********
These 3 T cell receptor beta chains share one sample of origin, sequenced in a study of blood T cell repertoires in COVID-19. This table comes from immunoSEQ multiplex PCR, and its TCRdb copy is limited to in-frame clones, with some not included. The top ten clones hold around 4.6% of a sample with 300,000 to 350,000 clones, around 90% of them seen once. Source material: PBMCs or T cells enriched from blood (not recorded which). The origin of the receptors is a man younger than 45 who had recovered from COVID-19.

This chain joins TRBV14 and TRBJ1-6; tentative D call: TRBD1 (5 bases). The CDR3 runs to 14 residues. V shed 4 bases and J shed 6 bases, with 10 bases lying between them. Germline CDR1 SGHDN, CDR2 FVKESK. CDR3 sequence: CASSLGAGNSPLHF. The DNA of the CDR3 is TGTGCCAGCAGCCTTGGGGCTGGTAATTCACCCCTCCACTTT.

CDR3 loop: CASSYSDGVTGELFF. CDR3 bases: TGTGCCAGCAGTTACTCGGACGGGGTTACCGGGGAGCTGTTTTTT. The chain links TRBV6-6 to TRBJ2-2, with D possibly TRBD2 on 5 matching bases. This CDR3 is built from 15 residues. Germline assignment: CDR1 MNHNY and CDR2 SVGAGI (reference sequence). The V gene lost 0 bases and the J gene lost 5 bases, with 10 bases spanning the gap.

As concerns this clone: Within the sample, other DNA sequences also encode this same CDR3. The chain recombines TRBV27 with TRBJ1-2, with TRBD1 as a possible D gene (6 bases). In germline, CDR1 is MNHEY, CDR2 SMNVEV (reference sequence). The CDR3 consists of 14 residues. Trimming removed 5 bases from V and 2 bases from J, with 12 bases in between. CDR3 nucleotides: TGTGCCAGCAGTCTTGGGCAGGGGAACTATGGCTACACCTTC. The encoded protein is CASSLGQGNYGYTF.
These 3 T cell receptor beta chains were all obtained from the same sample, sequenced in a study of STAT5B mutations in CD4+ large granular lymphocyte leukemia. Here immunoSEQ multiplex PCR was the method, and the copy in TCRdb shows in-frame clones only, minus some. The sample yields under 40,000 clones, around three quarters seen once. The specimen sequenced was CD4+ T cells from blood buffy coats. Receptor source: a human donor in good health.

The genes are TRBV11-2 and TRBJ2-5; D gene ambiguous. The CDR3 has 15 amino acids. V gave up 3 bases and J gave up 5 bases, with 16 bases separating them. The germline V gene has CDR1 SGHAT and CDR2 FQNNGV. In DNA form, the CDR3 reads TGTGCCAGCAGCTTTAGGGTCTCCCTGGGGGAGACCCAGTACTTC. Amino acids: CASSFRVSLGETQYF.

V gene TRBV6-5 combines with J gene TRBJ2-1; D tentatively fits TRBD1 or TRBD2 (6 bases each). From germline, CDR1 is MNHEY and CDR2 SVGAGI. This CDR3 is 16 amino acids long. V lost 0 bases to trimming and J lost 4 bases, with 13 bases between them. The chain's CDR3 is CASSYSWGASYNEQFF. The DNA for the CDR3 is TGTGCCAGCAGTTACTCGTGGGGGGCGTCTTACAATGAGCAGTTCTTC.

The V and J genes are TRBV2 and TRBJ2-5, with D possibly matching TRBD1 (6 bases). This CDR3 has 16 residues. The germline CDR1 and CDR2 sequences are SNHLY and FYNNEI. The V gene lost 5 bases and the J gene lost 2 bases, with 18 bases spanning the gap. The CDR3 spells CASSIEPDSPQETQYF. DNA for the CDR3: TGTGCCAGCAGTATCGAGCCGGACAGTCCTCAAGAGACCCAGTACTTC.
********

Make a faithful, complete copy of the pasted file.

These 3 T cell receptor beta chains share one sample of origin, sequenced in a study of blood T cell repertoires in COVID-19. This table comes from immunoSEQ multiplex PCR, and its TCRdb copy is limited to in-frame clones, with some not included. The top ten clones hold around 4.6% of a sample with 300,000 to 350,000 clones, around 90% of them seen once. Source material: PBMCs or T cells enriched from blood (not recorded which). The origin of the receptors is a man younger than 45 who had recovered from COVID-19.

This chain joins TRBV14 and TRBJ1-6; tentative D call: TRBD1 (5 bases). The CDR3 runs to 14 residues. V shed 4 bases and J shed 6 bases, with 10 bases lying between them. Germline CDR1 SGHDN, CDR2 FVKESK. CDR3 sequence: CASSLGAGNSPLHF. The DNA of the CDR3 is TGTGCCAGCAGCCTTGGGGCTGGTAATTCACCCCTCCACTTT.

CDR3 loop: CASSYSDGVTGELFF. CDR3 bases: TGTGCCAGCAGTTACTCGGACGGGGTTACCGGGGAGCTGTTTTTT. The chain links TRBV6-6 to TRBJ2-2, with D possibly TRBD2 on 5 matching bases. This CDR3 is built from 15 residues. Germline assignment: CDR1 MNHNY and CDR2 SVGAGI (reference sequence). The V gene lost 0 bases and the J gene lost 5 bases, with 10 bases spanning the gap.

As concerns this clone: Within the sample, other DNA sequences also encode this same CDR3. The chain recombines TRBV27 with TRBJ1-2, with TRBD1 as a possible D gene (6 bases). In germline, CDR1 is MNHEY, CDR2 SMNVEV (reference sequence). The CDR3 consists of 14 residues. Trimming removed 5 bases from V and 2 bases from J, with 12 bases in between. CDR3 nucleotides: TGTGCCAGCAGTCTTGGGCAGGGGAACTATGGCTACACCTTC. The encoded protein is CASSLGQGNYGYTF.
These 3 T cell receptor beta chains were all obtained from the same sample, sequenced in a study of STAT5B mutations in CD4+ large granular lymphocyte leukemia. Here immunoSEQ multiplex PCR was the method, and the copy in TCRdb shows in-frame clones only, minus some. The sample yields under 40,000 clones, around three quarters seen once. The specimen sequenced was CD4+ T cells from blood buffy coats. Receptor source: a human donor in good health.

The genes are TRBV11-2 and TRBJ2-5; D gene ambiguous. The CDR3 has 15 amino acids. V gave up 3 bases and J gave up 5 bases, with 16 bases separating them. The germline V gene has CDR1 SGHAT and CDR2 FQNNGV. In DNA form, the CDR3 reads TGTGCCAGCAGCTTTAGGGTCTCCCTGGGGGAGACCCAGTACTTC. Amino acids: CASSFRVSLGETQYF.

V gene TRBV6-5 combines with J gene TRBJ2-1; D tentatively fits TRBD1 or TRBD2 (6 bases each). From germline, CDR1 is MNHEY and CDR2 SVGAGI. This CDR3 is 16 amino acids long. V lost 0 bases to trimming and J lost 4 bases, with 13 bases between them. The chain's CDR3 is CASSYSWGASYNEQFF. The DNA for the CDR3 is TGTGCCAGCAGTTACTCGTGGGGGGCGTCTTACAATGAGCAGTTCTTC.

The V and J genes are TRBV2 and TRBJ2-5, with D possibly matching TRBD1 (6 bases). This CDR3 has 16 residues. The germline CDR1 and CDR2 sequences are SNHLY and FYNNEI. The V gene lost 5 bases and the J gene lost 2 bases, with 18 bases spanning the gap. The CDR3 spells CASSIEPDSPQETQYF. DNA for the CDR3: TGTGCCAGCAGTATCGAGCCGGACAGTCCTCAAGAGACCCAGTACTTC.